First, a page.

When a doctor gave Pat Miller her son’s autism diagnosis, Pat asked, “Now what?” The doctor responded, “Now, you fight.” And she has been fighting for her son, John, every day since. So much so, in fact, that when she realized John’s employment opportunities would be limited, she left her career to start a company that would provide him with meaningful work.
Pat and her friend, Pam Kattouf, whose son Justin also has autism, started Beloved Bath, a soap company that makes scented soaps, candles and other home products. But their real mission is to give John, Justin and others with autism work they can enjoy and be proud of.
“A large percentage of young adults with autism are either unemployed or underemployed. It’s a staggering number,” Pat says. What’s more, it can be difficult for those with autism to find meaningful employment. Pam discovered this while researching a vocation for Justin; one job she observed involved employees with autism wiping down television cables with alcohol wipes. “It was the most depressing thing,” Pam recalls. “It was just a made-up job, and the alcohol smelled terrible.”
THE POWER OF SCENT
Pat and Pam had noticed for some time how scents affected their sons. Pam discovered the positive effects of scent after winning a lavender foot bath at an autism fundraiser years ago. “I gave Justin the bath, and it was amazing,” she says. Pam passed the word on to Pat, who then gave John a lavender bath. “Within a half hour he went to bed, which was unheard of,” Pat recalls.
When they first started, they made soap in Pam’s kitchen. There were a lot of fits and starts as they tested and learned how to make the right scents and products. Over time, they landed on products they were proud to sell. “Our scents are phthalate-free, which means they aren’t artificial smelling and won't give you a headache,” Pam says.
The community learned about their mission and pitched in at cost or for free. A local printer gives them free design advice and discounted labels. Pam’s brother built them a website. Pat's older son even bought them a big melting pot that they use to make their candles, saying he wanted to be an early investor.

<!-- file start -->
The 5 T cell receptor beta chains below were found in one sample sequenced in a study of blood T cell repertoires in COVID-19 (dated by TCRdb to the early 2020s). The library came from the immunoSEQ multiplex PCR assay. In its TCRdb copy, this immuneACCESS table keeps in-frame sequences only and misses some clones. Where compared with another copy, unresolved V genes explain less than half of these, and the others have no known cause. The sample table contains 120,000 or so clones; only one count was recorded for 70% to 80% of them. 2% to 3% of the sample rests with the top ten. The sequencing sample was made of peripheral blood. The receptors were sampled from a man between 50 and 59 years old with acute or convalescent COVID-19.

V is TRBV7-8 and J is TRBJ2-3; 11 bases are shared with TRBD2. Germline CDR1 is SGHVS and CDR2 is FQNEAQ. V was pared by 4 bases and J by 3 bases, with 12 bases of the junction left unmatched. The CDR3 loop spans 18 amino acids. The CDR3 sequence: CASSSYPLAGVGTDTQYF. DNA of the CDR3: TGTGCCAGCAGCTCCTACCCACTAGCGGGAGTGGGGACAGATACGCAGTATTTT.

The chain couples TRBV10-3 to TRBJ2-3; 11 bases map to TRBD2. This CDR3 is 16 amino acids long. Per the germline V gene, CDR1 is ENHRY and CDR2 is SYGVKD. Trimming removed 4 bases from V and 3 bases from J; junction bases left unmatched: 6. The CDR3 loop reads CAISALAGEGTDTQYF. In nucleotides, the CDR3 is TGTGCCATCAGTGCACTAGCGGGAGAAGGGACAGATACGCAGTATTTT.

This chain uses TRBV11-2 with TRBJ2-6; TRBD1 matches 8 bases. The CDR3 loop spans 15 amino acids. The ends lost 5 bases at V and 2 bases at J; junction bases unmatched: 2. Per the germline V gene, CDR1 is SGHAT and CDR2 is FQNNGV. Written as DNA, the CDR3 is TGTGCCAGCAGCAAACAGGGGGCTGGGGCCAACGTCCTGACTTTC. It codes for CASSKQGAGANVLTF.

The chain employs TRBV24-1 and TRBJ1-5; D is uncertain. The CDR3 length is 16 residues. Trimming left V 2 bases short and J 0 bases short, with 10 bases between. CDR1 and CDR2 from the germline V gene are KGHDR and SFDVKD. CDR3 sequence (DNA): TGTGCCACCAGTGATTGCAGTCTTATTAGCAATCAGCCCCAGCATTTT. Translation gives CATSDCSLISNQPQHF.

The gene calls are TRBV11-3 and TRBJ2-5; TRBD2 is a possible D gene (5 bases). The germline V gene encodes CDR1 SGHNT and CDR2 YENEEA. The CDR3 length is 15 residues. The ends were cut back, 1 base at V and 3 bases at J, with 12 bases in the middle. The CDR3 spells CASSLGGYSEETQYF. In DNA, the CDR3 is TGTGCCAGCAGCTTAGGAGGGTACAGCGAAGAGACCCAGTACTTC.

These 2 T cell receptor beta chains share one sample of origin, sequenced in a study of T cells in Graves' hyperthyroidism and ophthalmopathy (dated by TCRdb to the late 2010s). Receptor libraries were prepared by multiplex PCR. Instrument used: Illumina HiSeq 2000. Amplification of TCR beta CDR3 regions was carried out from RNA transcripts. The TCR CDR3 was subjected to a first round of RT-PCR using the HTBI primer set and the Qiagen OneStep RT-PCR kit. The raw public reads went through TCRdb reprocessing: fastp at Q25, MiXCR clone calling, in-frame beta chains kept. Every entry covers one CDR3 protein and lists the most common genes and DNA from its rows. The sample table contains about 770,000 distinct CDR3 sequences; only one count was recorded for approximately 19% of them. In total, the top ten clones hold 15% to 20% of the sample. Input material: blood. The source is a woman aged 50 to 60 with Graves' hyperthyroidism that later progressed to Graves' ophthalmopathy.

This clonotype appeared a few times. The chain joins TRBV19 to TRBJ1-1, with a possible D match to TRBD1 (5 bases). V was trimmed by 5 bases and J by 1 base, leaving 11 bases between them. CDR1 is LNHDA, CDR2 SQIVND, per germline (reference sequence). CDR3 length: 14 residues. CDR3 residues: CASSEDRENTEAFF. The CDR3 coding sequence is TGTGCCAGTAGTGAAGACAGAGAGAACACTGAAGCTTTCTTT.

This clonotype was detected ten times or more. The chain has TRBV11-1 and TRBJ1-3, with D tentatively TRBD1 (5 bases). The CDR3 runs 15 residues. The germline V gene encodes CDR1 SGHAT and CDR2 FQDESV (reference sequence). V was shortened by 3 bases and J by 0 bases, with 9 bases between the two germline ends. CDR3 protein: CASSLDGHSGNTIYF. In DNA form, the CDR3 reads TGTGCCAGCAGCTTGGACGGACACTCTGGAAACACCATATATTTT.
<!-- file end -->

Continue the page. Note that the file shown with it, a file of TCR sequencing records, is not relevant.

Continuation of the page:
“We couldn’t even take online payments at the start. People used the website just to tell us what they wanted,” Pam said. When one of Pam’s long-time friends ordered 40 boxes of soaps, Pam would wake up in the middle of the night to do work before getting her kids off to school.
GROWING THE BUSINESS
Pat still remembers the phone call from Pam: “She said, ‘I can’t do this by myself. There are so many orders!’” That's when they decided to start an LLC — and that’s when Pat also realized that she could quit her job and make Beloved Bath her full-time work. “It’s a dream job. I get to work with my son and make beautiful products that make people happy,” she says.
Pat and Pam turned a second kitchen in Pam’s house into their soap and studio. “We cleared it out, put in some inexpensive flooring and shelving and painted it bright colors,” Pam recalls.
Word was getting out in the autism community about their business. A friend of Pat’s older children had autism and was struggling, so he came to work with them as the business grew. Then they added employee after employee to help with everything from making the soaps to boxing the products. One employee, Kelly, told them she wished she could work there every day. Another, JP, measured and cut ribbons for the packaging, and he loved the work so much that he once woke up in the middle of the night to get ahead. Pat remembers the call from JP’s mom relaying the story. “She said, you can’t believe how much this kid loves working for Beloved Bath.”
PLANNING FOR WHAT’S NEXT
As the business grew and Pam and Pat started to think about expanding into a new space, the two decided to meet with Tom Canale, a Northwestern Mutual financial advisor who works with families that have children with special needs.
In addition to talking about expanding the business, Tom helped Pam and Pat think through things like succession planning and how they could pay employees with special needs in a way that didn’t jeopardize their government benefits, among other planning topics.
“I tend to be someone who puts my head in the sand when it comes to thinking about the future. But Tom helped me think about tomorrow in a way that wasn’t so scary,” Pam says. For Pat, the conversation was equally as freeing. “It’s helped me feel more empowered about our ability to take the business to another level and not be afraid,” she says.
Pam and Pat are hoping to expand in the coming weeks into the new space, which will allow them to further grow the business and bring on more workers in a safe way. Their plans include partnering with schools to bring in young adults with autism for vocational training.
BELOVED BATH’S MISSION IS MORE IMPORTANT THAN EVER
While the pandemic has affected Beloved Bath — like so many other businesses — the company is lucky enough to have had a very strong year. But the pandemic has had a huge impact on people with disabilities. Many of the jobs held by people with disabilities have gone away, schools went virtual and support programs closed.
That reality has fueled Pat and Pam’s fighting instinct. “No matter how committed we were to our mission before, it’s more so now,” Pam says.
The testimonials presented may not be representative of the experience of other clients and are not a guarantee of future performance or success.